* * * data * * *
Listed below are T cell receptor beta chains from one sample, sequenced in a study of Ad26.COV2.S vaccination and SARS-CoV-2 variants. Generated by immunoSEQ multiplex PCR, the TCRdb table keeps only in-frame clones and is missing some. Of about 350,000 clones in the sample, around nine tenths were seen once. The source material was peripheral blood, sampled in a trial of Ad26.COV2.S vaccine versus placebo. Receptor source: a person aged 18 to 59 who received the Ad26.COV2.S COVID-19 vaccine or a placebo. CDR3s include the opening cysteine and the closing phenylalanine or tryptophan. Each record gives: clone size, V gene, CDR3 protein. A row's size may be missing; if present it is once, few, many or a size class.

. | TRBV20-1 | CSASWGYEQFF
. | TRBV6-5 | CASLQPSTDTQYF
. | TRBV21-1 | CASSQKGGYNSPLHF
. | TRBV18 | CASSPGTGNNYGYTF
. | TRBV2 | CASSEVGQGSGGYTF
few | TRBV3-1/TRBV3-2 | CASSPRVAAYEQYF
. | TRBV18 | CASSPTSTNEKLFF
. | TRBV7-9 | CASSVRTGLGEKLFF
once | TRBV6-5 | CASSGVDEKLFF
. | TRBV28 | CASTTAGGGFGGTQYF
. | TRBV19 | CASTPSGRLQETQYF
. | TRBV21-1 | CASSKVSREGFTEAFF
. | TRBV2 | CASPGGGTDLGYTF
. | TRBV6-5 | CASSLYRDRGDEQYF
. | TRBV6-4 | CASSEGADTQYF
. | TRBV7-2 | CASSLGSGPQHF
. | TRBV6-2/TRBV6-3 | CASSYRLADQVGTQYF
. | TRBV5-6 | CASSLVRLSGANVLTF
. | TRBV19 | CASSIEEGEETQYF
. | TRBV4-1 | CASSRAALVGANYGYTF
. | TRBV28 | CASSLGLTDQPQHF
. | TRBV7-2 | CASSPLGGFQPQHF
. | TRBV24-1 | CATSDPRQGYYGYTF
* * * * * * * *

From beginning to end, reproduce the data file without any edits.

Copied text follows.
Listed below are T cell receptor beta chains from one sample, sequenced in a study of Ad26.COV2.S vaccination and SARS-CoV-2 variants. Generated by immunoSEQ multiplex PCR, the TCRdb table keeps only in-frame clones and is missing some. Of about 350,000 clones in the sample, around nine tenths were seen once. The source material was peripheral blood, sampled in a trial of Ad26.COV2.S vaccine versus placebo. Receptor source: a person aged 18 to 59 who received the Ad26.COV2.S COVID-19 vaccine or a placebo. CDR3s include the opening cysteine and the closing phenylalanine or tryptophan. Each record gives: clone size, V gene, CDR3 protein. A row's size may be missing; if present it is once, few, many or a size class.

. | TRBV20-1 | CSASWGYEQFF
. | TRBV6-5 | CASLQPSTDTQYF
. | TRBV21-1 | CASSQKGGYNSPLHF
. | TRBV18 | CASSPGTGNNYGYTF
. | TRBV2 | CASSEVGQGSGGYTF
few | TRBV3-1/TRBV3-2 | CASSPRVAAYEQYF
. | TRBV18 | CASSPTSTNEKLFF
. | TRBV7-9 | CASSVRTGLGEKLFF
once | TRBV6-5 | CASSGVDEKLFF
. | TRBV28 | CASTTAGGGFGGTQYF
. | TRBV19 | CASTPSGRLQETQYF
. | TRBV21-1 | CASSKVSREGFTEAFF
. | TRBV2 | CASPGGGTDLGYTF
. | TRBV6-5 | CASSLYRDRGDEQYF
. | TRBV6-4 | CASSEGADTQYF
. | TRBV7-2 | CASSLGSGPQHF
. | TRBV6-2/TRBV6-3 | CASSYRLADQVGTQYF
. | TRBV5-6 | CASSLVRLSGANVLTF
. | TRBV19 | CASSIEEGEETQYF
. | TRBV4-1 | CASSRAALVGANYGYTF
. | TRBV28 | CASSLGLTDQPQHF
. | TRBV7-2 | CASSPLGGFQPQHF
. | TRBV24-1 | CATSDPRQGYYGYTF